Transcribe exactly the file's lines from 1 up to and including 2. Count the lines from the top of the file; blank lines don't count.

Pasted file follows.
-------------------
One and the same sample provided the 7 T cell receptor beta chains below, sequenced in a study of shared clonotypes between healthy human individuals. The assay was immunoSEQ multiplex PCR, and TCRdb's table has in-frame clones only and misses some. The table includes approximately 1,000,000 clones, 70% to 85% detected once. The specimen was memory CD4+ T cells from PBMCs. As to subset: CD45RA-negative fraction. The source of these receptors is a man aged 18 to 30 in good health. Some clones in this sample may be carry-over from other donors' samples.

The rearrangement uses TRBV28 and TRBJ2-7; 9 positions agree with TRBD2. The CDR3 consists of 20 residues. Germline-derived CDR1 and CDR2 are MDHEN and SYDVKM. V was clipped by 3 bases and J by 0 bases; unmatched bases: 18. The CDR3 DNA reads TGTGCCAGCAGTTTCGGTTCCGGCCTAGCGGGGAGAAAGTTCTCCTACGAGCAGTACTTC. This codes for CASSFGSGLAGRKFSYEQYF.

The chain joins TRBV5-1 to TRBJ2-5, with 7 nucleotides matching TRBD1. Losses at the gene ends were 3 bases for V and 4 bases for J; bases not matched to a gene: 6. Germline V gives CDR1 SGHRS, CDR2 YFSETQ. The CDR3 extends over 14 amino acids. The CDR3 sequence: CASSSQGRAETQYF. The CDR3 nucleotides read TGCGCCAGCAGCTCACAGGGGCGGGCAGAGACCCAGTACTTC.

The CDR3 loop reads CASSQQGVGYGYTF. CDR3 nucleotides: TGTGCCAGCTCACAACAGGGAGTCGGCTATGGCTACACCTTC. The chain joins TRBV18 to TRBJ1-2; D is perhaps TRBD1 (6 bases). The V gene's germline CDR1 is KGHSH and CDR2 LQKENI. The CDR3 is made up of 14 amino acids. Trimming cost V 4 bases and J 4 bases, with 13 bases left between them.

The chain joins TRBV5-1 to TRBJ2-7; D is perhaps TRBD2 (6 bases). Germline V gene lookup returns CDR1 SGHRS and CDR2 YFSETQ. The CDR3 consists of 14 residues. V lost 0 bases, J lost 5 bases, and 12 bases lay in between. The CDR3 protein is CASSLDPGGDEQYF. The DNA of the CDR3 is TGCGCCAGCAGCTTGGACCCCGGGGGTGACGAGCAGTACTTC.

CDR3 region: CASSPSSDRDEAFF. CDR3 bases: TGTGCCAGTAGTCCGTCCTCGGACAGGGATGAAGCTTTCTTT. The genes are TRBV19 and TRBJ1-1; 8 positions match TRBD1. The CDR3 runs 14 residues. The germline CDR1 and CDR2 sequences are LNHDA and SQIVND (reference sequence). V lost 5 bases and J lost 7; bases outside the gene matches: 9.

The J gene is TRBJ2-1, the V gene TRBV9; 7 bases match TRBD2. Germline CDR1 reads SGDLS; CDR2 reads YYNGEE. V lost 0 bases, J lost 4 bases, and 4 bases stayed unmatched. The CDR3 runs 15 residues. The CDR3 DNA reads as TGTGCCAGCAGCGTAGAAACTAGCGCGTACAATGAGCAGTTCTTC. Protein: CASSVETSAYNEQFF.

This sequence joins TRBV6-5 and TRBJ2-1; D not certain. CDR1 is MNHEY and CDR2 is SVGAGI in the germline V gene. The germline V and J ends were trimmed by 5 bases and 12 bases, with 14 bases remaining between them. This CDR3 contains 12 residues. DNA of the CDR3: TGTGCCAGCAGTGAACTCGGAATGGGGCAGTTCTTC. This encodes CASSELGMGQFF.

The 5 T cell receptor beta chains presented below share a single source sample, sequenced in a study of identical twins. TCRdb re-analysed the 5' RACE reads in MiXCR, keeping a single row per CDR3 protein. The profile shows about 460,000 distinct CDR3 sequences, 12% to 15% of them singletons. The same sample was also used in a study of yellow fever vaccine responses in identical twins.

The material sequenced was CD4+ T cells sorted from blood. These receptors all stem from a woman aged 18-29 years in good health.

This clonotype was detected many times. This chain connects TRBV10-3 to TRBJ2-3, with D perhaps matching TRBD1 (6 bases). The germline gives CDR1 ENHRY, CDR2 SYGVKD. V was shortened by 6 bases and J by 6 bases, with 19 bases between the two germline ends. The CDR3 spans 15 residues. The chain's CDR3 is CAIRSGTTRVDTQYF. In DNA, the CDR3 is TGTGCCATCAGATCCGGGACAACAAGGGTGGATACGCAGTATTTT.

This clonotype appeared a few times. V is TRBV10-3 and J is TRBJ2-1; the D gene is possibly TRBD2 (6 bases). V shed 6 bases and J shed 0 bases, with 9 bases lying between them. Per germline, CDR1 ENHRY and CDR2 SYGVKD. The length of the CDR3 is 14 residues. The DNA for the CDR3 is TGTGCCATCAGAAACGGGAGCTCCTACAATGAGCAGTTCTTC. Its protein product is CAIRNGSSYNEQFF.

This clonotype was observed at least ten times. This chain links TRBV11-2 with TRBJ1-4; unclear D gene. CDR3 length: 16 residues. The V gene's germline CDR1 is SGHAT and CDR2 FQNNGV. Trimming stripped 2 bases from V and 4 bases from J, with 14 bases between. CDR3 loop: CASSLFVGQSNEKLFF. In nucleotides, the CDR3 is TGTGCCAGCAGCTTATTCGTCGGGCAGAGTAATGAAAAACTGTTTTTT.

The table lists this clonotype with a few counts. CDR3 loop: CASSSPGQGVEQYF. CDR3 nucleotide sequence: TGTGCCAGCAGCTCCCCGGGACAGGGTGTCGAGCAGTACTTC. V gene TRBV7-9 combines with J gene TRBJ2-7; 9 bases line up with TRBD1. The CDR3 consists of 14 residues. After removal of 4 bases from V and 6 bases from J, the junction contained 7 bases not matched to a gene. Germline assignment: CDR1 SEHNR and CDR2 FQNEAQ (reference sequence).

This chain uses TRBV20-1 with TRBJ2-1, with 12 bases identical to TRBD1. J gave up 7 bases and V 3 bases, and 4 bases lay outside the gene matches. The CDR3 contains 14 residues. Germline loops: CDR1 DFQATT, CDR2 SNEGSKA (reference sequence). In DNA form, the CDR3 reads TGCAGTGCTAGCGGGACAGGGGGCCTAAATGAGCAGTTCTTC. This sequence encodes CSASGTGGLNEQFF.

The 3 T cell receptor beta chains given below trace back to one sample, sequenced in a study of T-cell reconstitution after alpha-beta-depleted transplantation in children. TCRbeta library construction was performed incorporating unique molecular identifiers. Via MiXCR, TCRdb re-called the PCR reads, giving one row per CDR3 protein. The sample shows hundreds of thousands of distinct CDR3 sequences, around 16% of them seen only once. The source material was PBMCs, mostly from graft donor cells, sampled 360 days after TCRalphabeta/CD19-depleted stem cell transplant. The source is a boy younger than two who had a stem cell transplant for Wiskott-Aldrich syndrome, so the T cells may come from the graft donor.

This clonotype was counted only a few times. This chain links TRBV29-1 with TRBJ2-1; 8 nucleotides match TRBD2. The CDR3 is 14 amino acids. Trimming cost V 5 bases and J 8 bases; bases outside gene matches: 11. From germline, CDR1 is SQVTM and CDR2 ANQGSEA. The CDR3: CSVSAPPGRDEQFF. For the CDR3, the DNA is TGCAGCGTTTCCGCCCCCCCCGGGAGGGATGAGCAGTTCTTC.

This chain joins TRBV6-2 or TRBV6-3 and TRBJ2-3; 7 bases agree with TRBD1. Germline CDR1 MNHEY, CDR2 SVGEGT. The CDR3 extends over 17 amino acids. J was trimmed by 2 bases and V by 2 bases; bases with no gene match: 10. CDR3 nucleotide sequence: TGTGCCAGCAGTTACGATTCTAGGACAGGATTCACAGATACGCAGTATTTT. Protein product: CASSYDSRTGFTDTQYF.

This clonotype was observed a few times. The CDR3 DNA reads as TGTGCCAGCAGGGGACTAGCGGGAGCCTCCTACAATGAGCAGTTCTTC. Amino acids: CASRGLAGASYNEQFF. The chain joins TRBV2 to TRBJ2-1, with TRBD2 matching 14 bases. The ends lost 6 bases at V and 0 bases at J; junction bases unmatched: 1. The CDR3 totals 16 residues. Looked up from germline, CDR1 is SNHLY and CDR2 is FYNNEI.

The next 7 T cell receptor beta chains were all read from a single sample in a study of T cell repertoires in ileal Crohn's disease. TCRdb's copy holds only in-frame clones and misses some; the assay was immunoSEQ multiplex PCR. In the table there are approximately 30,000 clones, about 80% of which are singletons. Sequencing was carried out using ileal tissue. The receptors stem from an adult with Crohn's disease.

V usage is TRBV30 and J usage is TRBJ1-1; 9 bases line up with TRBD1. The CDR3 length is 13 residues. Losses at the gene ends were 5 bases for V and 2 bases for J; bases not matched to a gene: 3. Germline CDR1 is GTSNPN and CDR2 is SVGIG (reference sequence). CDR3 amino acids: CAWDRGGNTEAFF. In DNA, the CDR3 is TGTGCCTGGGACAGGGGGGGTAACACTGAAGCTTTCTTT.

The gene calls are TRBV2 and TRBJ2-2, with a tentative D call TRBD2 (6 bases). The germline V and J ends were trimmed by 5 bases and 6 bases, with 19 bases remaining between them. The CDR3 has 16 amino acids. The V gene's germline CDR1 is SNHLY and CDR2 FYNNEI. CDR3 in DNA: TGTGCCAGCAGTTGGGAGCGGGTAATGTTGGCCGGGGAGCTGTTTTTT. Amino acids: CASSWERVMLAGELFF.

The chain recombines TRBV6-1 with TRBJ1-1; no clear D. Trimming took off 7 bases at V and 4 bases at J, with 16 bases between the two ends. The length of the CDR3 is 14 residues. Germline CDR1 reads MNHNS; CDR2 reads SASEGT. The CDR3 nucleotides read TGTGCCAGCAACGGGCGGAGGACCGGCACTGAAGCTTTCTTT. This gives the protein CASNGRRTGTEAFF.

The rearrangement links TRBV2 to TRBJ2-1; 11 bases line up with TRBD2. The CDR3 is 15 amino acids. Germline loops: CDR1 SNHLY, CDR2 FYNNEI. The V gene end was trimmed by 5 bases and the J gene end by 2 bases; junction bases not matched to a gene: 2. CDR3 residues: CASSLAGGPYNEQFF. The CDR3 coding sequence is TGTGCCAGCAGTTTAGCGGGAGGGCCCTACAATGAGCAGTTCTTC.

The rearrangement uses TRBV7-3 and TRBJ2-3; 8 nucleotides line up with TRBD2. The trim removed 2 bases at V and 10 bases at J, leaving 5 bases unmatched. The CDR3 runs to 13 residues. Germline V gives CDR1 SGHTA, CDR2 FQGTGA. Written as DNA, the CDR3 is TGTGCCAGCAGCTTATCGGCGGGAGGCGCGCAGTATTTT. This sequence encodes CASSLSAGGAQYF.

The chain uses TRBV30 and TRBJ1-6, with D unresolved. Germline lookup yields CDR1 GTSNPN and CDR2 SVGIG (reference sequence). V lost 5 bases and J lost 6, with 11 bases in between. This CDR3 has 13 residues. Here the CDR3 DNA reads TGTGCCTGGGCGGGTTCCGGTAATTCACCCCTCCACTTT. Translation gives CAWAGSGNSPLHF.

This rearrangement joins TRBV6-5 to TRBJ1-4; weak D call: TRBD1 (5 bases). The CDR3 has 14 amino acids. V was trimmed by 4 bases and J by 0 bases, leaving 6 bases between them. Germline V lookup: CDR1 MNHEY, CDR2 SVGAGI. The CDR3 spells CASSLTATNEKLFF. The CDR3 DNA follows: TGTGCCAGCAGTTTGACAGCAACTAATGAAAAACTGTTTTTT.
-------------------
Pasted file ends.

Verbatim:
One and the same sample provided the 7 T cell receptor beta chains below, sequenced in a study of shared clonotypes between healthy human individuals. The assay was immunoSEQ multiplex PCR, and TCRdb's table has in-frame clones only and misses some. The table includes approximately 1,000,000 clones, 70% to 85% detected once. The specimen was memory CD4+ T cells from PBMCs. As to subset: CD45RA-negative fraction. The source of these receptors is a man aged 18 to 30 in good health. Some clones in this sample may be carry-over from other donors' samples.

The rearrangement uses TRBV28 and TRBJ2-7; 9 positions agree with TRBD2. The CDR3 consists of 20 residues. Germline-derived CDR1 and CDR2 are MDHEN and SYDVKM. V was clipped by 3 bases and J by 0 bases; unmatched bases: 18. The CDR3 DNA reads TGTGCCAGCAGTTTCGGTTCCGGCCTAGCGGGGAGAAAGTTCTCCTACGAGCAGTACTTC. This codes for CASSFGSGLAGRKFSYEQYF.